With growing topline revenue.
Companies who listen to and engage their employees for ideas and suggestions, recognize them for their work, hear/see what their strengths are and their dreams...are companies who grow. Those that don't, don't. Ask GM.
Sure, I could wordsmith the above into a more eloquent presentation. I could gather up a bunch of gallup polls with data about engaged employees. But that's like gathering up data about the sun that proves it's bright.
And, everyone who's worked within a company who listens to their employees nods their heads and says ...yeah, you're right. And those that haven't, nod their heads and say yeah you're right.
Where else will you find the ROI for listening to your employees?
With lower GS&A expenses.
In lower employee recruiting costs. Engaged, recognized, employees recruit those they want to engage and recognize.
In lower employee turnover costs. Employees rarely leave the rare company that listen to them.
In higher customer satisfaction scores? Yes. (Who here thinks an unhappy employee = happy customers?)In lower marketing costs. Happy customers refer their friends and colleagues. Employees know how to market your products. They hear, see and fix what works and what doesn't.
Within your COGS.
Employees know how best to manufacture and deliver your goods. They have vested interests in doing so. Yes, their jobs. But also their day, their recognition, their peer respect, their satisfaction or lack...are all tied with how well they can produce your product.
With higher, positive bottomline results
This may be the one case trickle-down economics is good for everyone AND generates increases in assets (cash) and decreases in liabilities (debts). These bottomline results will show in your net income statement, your balance sheet and your cash-flow statement.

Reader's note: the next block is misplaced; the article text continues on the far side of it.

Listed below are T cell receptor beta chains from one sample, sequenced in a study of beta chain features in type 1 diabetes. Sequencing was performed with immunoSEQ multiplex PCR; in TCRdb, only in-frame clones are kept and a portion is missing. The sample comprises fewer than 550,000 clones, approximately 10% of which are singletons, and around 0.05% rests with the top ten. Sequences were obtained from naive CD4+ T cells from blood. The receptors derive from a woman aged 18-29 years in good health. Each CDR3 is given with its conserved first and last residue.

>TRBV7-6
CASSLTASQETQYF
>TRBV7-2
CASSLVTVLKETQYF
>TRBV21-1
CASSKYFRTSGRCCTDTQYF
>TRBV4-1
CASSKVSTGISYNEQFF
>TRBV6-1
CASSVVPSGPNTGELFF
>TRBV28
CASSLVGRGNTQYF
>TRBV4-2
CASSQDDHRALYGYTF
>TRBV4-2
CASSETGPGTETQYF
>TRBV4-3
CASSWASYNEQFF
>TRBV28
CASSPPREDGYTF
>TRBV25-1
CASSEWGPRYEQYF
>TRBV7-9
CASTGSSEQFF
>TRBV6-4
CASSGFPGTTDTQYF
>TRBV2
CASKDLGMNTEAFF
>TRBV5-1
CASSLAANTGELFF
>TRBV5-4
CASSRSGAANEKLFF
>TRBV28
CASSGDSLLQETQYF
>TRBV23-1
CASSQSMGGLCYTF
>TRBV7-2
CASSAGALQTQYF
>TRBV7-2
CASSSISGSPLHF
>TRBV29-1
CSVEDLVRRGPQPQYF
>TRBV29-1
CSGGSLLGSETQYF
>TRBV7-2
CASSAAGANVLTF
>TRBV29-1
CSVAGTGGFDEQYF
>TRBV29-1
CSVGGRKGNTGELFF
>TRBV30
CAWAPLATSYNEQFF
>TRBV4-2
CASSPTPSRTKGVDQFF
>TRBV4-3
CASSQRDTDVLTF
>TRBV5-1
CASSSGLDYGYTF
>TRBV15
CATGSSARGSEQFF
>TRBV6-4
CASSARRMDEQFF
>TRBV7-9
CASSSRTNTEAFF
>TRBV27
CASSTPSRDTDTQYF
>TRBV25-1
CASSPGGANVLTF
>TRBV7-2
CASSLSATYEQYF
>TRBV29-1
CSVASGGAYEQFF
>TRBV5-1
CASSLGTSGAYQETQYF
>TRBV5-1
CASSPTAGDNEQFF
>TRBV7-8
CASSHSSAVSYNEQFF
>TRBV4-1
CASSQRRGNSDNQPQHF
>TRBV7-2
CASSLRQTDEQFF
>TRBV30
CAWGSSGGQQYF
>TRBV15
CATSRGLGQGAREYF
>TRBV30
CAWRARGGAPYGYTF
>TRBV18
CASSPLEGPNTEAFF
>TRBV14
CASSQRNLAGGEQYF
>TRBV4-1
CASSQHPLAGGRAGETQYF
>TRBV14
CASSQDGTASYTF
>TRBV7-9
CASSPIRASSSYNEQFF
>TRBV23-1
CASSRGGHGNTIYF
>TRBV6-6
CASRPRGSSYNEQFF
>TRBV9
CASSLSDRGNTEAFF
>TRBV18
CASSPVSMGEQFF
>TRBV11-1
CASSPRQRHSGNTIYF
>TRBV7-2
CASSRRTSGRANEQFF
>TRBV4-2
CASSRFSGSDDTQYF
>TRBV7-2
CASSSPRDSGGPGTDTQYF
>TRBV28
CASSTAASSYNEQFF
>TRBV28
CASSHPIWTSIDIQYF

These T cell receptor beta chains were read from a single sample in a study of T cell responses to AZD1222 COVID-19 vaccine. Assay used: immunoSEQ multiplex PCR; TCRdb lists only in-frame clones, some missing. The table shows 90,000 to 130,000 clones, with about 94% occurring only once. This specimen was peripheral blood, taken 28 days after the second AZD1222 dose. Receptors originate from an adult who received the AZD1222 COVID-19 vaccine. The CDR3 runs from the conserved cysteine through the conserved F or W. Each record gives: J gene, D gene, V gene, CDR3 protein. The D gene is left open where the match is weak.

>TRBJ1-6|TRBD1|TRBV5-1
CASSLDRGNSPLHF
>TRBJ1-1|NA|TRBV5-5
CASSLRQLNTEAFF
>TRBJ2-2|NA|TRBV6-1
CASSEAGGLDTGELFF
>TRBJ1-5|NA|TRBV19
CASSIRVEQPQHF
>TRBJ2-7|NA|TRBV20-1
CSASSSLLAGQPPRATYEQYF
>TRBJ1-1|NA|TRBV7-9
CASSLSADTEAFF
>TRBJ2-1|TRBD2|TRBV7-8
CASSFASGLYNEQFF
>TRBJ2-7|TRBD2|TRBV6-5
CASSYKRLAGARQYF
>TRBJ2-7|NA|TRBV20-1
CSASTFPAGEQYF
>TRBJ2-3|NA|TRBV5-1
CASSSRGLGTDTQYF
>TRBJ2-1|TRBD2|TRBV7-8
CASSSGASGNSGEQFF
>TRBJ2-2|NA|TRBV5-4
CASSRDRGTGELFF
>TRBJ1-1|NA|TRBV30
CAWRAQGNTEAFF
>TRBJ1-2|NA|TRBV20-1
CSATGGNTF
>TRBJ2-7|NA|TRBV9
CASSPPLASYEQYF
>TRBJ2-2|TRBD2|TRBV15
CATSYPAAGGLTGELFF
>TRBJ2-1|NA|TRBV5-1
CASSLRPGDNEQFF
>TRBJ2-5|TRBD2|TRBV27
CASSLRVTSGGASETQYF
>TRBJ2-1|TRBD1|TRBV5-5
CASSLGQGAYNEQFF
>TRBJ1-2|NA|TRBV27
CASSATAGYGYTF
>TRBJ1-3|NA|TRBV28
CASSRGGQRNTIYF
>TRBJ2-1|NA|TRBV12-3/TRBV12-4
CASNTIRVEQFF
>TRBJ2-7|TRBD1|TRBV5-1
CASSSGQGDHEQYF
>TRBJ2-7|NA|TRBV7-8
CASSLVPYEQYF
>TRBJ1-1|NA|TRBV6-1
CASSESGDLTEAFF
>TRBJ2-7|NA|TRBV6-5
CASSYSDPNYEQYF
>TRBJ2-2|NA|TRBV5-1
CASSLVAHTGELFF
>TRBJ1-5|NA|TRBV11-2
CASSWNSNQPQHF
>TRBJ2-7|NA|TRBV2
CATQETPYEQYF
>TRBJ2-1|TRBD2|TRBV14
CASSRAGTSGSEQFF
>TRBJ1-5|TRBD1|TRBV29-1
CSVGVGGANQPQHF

My personal favorite is the cash-flow statement. Why? Cash is king. You produce positive inflows of cash you make a lot of people kings. That makes you the King with a capital K.
Where else will you find the ROI from listening to employees?
In profiles of companies like BestBuy, who did, and Circuit City, who did not. Which one continues, much less grows? BestBuy. It's doing both in a recession. Listening to Employees is a BestBuy.
Here's a few excerpts that made me smile.
When [BestBuy] started listening in earnest, employee turnover stood at 81 percent a year. Three years on, it had dropped to 60 percent. Last year, it was down to 49 percent.
"Our success boils down to the interaction between one customer and one employee," Jennifer said. "Is that employee happy and productive and informed and excited? We need to know that employee's state of mind better than anyone else in the company." - Jennifer Rock, Director of Intranet and Dialogue.
Whose Jennifer Rock...? Jennifer was a mid-level marketing employee who listened. She heard the results of stores with higher levels of employee engagement showed lower levels of employee turnover, higher growth rates and higher sales per employee.
Jennifer is a leader. She created this position. She and her team developed a clear mission: to use every low or no cost means possible to help Best Buy become extraordinary at communicating with employees (not just at them)...
As I wrote this post, I thought...we've been given two stores, with two different approaches to listening to their employees. And one store survived. That's a ratio with a result that's consistent enough for me.